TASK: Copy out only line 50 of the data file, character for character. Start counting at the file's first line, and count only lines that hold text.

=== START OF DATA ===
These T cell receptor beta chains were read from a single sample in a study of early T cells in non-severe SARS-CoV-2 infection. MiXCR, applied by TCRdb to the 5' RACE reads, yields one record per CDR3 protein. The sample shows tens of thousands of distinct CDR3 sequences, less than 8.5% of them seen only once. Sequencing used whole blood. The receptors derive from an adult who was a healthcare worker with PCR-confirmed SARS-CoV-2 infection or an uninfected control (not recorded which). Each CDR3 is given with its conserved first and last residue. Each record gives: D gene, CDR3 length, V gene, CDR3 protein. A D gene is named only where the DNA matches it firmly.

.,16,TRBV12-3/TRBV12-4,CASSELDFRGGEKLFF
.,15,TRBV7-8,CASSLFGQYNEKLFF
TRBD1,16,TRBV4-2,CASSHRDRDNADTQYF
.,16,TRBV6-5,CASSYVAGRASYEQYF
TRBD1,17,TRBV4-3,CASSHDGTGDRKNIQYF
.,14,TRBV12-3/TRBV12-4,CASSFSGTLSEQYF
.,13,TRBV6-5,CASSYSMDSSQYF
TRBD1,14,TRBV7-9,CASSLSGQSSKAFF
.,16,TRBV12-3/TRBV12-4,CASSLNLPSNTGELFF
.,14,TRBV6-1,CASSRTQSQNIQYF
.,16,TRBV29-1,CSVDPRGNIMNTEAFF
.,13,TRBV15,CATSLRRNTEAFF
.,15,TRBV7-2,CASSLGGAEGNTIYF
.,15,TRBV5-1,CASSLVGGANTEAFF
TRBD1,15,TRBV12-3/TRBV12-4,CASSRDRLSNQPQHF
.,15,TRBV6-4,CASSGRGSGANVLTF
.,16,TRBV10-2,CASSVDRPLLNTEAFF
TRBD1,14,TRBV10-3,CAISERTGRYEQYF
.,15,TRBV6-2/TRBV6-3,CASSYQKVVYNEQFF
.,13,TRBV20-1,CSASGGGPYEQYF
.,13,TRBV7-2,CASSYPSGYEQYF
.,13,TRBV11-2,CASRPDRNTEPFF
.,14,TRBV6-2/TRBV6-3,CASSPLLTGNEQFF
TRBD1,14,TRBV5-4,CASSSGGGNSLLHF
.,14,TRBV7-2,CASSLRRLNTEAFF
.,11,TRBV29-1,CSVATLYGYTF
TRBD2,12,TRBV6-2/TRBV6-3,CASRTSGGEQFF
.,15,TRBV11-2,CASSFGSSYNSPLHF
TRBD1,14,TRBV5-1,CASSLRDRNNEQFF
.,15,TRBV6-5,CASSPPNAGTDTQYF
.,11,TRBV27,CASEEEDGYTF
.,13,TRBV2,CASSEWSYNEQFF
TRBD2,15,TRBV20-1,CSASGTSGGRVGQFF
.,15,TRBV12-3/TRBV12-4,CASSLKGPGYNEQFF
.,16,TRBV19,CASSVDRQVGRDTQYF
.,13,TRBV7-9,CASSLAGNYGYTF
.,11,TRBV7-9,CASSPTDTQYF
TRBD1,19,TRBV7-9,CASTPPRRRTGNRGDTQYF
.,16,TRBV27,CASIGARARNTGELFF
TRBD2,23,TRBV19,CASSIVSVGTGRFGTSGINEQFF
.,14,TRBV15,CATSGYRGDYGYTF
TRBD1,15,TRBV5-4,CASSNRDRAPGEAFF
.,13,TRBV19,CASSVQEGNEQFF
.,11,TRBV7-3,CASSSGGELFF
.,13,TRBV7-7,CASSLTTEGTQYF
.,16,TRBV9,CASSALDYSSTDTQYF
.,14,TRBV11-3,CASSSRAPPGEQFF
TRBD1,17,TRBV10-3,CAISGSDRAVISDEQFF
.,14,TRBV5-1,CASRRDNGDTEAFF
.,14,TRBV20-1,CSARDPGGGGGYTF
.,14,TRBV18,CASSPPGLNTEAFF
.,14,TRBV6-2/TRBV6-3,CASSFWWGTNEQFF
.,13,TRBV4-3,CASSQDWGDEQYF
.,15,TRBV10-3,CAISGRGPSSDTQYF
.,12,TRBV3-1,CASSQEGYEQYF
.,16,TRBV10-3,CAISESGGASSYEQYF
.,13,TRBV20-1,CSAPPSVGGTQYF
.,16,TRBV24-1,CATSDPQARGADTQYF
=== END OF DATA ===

.,14,TRBV5-1,CASRRDNGDTEAFF